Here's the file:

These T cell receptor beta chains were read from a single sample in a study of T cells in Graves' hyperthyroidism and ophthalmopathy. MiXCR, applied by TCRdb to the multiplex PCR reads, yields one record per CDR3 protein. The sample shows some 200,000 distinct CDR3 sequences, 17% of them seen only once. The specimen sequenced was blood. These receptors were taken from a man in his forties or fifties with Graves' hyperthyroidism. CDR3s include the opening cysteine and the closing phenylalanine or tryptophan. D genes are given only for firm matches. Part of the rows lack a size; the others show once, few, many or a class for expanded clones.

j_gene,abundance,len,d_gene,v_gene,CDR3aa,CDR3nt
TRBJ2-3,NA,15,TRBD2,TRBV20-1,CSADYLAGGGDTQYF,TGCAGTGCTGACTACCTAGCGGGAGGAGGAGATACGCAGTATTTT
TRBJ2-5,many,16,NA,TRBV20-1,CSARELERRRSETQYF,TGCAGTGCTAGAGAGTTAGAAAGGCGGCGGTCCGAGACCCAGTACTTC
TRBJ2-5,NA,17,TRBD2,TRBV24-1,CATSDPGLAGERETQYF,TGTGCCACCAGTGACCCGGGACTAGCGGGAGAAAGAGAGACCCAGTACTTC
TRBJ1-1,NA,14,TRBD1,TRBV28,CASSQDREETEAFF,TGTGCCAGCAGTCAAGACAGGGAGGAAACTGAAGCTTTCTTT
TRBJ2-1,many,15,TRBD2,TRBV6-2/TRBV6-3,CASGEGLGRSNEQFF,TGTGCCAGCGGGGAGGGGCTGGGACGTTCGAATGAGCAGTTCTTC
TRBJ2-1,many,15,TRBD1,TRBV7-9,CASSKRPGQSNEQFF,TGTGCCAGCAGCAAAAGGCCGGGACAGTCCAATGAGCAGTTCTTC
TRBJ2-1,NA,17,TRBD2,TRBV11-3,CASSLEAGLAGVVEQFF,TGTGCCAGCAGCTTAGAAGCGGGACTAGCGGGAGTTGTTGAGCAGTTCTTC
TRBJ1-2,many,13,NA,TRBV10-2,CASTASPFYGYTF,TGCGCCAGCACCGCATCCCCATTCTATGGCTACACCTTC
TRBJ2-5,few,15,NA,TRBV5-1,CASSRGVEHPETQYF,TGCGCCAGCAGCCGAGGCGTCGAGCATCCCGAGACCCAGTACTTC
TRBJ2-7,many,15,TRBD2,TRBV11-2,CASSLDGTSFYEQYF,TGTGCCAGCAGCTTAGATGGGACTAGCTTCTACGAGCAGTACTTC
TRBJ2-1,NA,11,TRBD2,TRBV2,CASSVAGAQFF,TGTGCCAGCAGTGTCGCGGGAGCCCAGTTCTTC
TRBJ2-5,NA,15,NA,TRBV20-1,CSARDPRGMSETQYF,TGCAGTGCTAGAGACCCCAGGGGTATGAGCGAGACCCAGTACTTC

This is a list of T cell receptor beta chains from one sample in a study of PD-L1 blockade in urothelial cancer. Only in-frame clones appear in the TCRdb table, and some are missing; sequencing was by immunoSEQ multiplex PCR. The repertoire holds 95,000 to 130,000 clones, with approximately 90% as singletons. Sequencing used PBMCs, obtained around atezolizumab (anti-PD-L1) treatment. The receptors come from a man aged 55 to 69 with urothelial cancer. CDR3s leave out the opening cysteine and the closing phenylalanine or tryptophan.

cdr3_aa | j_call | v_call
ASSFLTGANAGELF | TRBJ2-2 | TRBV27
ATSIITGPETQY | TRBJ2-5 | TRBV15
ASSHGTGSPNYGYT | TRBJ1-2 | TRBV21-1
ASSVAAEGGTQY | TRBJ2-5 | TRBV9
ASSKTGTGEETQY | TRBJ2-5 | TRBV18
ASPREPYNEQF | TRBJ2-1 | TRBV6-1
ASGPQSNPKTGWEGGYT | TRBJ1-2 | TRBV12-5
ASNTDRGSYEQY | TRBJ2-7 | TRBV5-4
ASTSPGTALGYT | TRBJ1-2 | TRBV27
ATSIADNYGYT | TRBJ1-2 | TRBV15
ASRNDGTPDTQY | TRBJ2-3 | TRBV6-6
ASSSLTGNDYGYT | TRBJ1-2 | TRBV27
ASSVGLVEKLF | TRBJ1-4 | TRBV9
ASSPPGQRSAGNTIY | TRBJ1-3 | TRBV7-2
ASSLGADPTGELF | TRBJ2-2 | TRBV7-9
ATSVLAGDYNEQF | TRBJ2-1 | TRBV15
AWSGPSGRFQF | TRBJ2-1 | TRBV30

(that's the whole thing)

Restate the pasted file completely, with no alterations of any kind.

These T cell receptor beta chains were read from a single sample in a study of T cells in Graves' hyperthyroidism and ophthalmopathy. MiXCR, applied by TCRdb to the multiplex PCR reads, yields one record per CDR3 protein. The sample shows some 200,000 distinct CDR3 sequences, 17% of them seen only once. The specimen sequenced was blood. These receptors were taken from a man in his forties or fifties with Graves' hyperthyroidism. CDR3s include the opening cysteine and the closing phenylalanine or tryptophan. D genes are given only for firm matches. Part of the rows lack a size; the others show once, few, many or a class for expanded clones.

j_gene,abundance,len,d_gene,v_gene,CDR3aa,CDR3nt
TRBJ2-3,NA,15,TRBD2,TRBV20-1,CSADYLAGGGDTQYF,TGCAGTGCTGACTACCTAGCGGGAGGAGGAGATACGCAGTATTTT
TRBJ2-5,many,16,NA,TRBV20-1,CSARELERRRSETQYF,TGCAGTGCTAGAGAGTTAGAAAGGCGGCGGTCCGAGACCCAGTACTTC
TRBJ2-5,NA,17,TRBD2,TRBV24-1,CATSDPGLAGERETQYF,TGTGCCACCAGTGACCCGGGACTAGCGGGAGAAAGAGAGACCCAGTACTTC
TRBJ1-1,NA,14,TRBD1,TRBV28,CASSQDREETEAFF,TGTGCCAGCAGTCAAGACAGGGAGGAAACTGAAGCTTTCTTT
TRBJ2-1,many,15,TRBD2,TRBV6-2/TRBV6-3,CASGEGLGRSNEQFF,TGTGCCAGCGGGGAGGGGCTGGGACGTTCGAATGAGCAGTTCTTC
TRBJ2-1,many,15,TRBD1,TRBV7-9,CASSKRPGQSNEQFF,TGTGCCAGCAGCAAAAGGCCGGGACAGTCCAATGAGCAGTTCTTC
TRBJ2-1,NA,17,TRBD2,TRBV11-3,CASSLEAGLAGVVEQFF,TGTGCCAGCAGCTTAGAAGCGGGACTAGCGGGAGTTGTTGAGCAGTTCTTC
TRBJ1-2,many,13,NA,TRBV10-2,CASTASPFYGYTF,TGCGCCAGCACCGCATCCCCATTCTATGGCTACACCTTC
TRBJ2-5,few,15,NA,TRBV5-1,CASSRGVEHPETQYF,TGCGCCAGCAGCCGAGGCGTCGAGCATCCCGAGACCCAGTACTTC
TRBJ2-7,many,15,TRBD2,TRBV11-2,CASSLDGTSFYEQYF,TGTGCCAGCAGCTTAGATGGGACTAGCTTCTACGAGCAGTACTTC
TRBJ2-1,NA,11,TRBD2,TRBV2,CASSVAGAQFF,TGTGCCAGCAGTGTCGCGGGAGCCCAGTTCTTC
TRBJ2-5,NA,15,NA,TRBV20-1,CSARDPRGMSETQYF,TGCAGTGCTAGAGACCCCAGGGGTATGAGCGAGACCCAGTACTTC

This is a list of T cell receptor beta chains from one sample in a study of PD-L1 blockade in urothelial cancer. Only in-frame clones appear in the TCRdb table, and some are missing; sequencing was by immunoSEQ multiplex PCR. The repertoire holds 95,000 to 130,000 clones, with approximately 90% as singletons. Sequencing used PBMCs, obtained around atezolizumab (anti-PD-L1) treatment. The receptors come from a man aged 55 to 69 with urothelial cancer. CDR3s leave out the opening cysteine and the closing phenylalanine or tryptophan.

cdr3_aa | j_call | v_call
ASSFLTGANAGELF | TRBJ2-2 | TRBV27
ATSIITGPETQY | TRBJ2-5 | TRBV15
ASSHGTGSPNYGYT | TRBJ1-2 | TRBV21-1
ASSVAAEGGTQY | TRBJ2-5 | TRBV9
ASSKTGTGEETQY | TRBJ2-5 | TRBV18
ASPREPYNEQF | TRBJ2-1 | TRBV6-1
ASGPQSNPKTGWEGGYT | TRBJ1-2 | TRBV12-5
ASNTDRGSYEQY | TRBJ2-7 | TRBV5-4
ASTSPGTALGYT | TRBJ1-2 | TRBV27
ATSIADNYGYT | TRBJ1-2 | TRBV15
ASRNDGTPDTQY | TRBJ2-3 | TRBV6-6
ASSSLTGNDYGYT | TRBJ1-2 | TRBV27
ASSVGLVEKLF | TRBJ1-4 | TRBV9
ASSPPGQRSAGNTIY | TRBJ1-3 | TRBV7-2
ASSLGADPTGELF | TRBJ2-2 | TRBV7-9
ATSVLAGDYNEQF | TRBJ2-1 | TRBV15
AWSGPSGRFQF | TRBJ2-1 | TRBV30